“Socially, teenagers and young adults don’t have the same relationships as older adults and in today’s world, some people’s social relationships depend on the number of likes on a social media page,” said Swanson.

It’s essential to make people aware that they have personal connections and that people care about and watch over them. As Carpenter’s billboard says, “Someone out there feels better because you exist…remember that.”

“It is important to remind people struggling with mental health issues and suicidal thoughts to recognize their difficulties, to seek help and to remind them that they are not alone,” said Swanson. “It is also important to educate those who are not struggling with mental health issues and/or suicidal thoughts so that they know how to approach this topic, what to look for and how to get help. .”

It’s not as easy as looking at someone and thinking they’re looking down.

“Not everyone who contemplates suicide seems depressed or upset,” she says. “People who are self-sufficient and consider it part of their strengths may find it difficult to ask for help.”

Being silent on the subject offers no protection.

“Talking about the importance of mental health, the importance of reaching out to people in trouble, will not increase the risk of suicide,” said Swanson. “Ideally, it’s up to the person struggling to recognize they need help and reach out.”

“I believe we’ve gotten better at starting to change the stigma associated with mental health, but we still have a ways to go,” she says. “Some people struggling with suicidal thoughts struggle every day to give in to their thoughts of dying or choosing to live. Others will have fleeting thoughts of wishing they weren’t alive with no intention or plan to do so. difficulty.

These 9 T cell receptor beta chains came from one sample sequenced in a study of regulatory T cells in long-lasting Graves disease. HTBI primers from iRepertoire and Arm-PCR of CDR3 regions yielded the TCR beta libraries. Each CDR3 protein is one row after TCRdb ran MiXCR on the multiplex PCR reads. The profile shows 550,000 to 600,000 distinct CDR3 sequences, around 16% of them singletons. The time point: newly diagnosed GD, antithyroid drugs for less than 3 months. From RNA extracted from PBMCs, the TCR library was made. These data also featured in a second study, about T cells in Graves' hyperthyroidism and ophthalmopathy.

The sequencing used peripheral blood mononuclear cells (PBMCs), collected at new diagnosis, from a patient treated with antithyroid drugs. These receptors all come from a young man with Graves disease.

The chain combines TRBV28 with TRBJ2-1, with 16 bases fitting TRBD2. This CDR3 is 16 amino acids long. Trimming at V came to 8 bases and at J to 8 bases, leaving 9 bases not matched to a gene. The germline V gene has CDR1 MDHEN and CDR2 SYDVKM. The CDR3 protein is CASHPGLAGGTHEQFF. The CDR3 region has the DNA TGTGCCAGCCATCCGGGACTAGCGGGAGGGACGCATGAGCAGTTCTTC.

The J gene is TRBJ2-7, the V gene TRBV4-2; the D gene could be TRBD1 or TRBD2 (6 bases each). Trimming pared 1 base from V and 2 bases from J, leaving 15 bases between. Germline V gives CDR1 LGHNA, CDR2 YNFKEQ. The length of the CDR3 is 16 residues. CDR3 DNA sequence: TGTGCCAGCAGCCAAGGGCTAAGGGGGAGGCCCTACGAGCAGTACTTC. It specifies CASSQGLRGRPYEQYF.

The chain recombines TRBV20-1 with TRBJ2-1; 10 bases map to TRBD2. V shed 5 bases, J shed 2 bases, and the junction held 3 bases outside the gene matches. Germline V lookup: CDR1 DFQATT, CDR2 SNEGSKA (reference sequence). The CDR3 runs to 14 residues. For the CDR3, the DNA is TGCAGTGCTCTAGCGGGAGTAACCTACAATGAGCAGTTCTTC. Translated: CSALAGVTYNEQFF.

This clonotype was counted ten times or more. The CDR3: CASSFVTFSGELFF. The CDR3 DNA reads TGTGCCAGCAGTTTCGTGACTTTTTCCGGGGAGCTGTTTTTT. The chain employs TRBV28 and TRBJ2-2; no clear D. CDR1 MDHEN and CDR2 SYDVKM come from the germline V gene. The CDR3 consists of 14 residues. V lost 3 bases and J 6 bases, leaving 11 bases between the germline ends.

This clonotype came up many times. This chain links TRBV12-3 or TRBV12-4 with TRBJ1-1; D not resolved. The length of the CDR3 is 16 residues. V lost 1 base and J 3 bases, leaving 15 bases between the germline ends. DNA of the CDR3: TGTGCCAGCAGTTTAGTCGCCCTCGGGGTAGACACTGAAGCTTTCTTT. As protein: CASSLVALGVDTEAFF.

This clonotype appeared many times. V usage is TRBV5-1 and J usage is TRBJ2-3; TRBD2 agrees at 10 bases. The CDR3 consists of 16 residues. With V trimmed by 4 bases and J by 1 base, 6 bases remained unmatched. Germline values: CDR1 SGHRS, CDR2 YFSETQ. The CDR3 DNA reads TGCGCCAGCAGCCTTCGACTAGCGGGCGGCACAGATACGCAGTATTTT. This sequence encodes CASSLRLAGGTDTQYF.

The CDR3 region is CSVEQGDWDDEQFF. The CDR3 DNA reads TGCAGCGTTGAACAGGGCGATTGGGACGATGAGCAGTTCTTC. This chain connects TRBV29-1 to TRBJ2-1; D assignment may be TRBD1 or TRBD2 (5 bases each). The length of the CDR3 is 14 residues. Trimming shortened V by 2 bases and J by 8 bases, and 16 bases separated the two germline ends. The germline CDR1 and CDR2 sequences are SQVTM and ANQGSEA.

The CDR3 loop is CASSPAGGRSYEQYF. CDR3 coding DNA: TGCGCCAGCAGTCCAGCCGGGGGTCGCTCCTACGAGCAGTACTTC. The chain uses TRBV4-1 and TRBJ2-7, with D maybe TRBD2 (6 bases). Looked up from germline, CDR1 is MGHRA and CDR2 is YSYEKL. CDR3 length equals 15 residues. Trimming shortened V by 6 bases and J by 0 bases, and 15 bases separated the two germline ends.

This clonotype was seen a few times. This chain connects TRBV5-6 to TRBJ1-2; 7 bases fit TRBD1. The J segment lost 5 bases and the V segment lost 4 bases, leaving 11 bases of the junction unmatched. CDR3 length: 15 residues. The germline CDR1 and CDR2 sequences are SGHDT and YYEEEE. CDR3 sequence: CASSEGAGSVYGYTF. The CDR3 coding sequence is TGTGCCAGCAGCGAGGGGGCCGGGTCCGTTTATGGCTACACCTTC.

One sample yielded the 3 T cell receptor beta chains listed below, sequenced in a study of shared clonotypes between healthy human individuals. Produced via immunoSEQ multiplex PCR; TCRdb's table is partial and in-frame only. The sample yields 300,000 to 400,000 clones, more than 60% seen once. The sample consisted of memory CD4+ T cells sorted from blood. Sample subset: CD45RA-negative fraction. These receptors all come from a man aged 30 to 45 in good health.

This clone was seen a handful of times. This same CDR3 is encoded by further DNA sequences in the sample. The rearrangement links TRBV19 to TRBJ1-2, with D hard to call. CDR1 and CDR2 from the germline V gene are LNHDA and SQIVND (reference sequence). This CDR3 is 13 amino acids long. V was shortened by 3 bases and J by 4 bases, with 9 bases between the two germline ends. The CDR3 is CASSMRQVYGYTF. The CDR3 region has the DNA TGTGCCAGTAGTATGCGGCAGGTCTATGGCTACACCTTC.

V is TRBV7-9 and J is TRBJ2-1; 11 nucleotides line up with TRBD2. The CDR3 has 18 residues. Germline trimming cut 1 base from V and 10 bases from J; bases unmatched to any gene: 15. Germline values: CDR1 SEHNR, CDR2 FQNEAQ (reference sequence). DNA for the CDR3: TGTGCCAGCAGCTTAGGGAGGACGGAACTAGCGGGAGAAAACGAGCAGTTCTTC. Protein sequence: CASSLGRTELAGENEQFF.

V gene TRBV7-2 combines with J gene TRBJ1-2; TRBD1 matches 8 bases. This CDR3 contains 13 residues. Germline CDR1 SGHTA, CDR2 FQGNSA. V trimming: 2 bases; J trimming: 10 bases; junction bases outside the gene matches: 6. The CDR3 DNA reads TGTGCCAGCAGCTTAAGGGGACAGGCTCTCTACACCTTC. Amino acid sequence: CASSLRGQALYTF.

September — or any time — is a good time to talk to someone who isn’t struggling either.

“A good foundation is to proactively check in with the people in your life to let them know you’re there so they’ll listen, not because they look like they’re struggling, but because They seem to be doing well.” said Swanson. “It’s a different approach that establishes during the good times that there are people in their life that they know are there for them and that becomes very important when they’re not feeling well.”

“I’m a big believer in education and I truly believe that when we get educated on things and continue to educate ourselves on things, that’s when we can start to make a difference,” she says. “Suicide was seen as a permanent solution to a problem perceived as insoluble; we need to be better problem solvers for ourselves and for those who struggle.

It’s OK not to be OK. “Where they are is OK” said Swanson. “If their position is murky, messy and uncomfortable, that’s fine too, but they’re not alone.”

Since July, 911 is no longer the only three-digit number dedicated to emergencies. The mental health emergency number is now 988.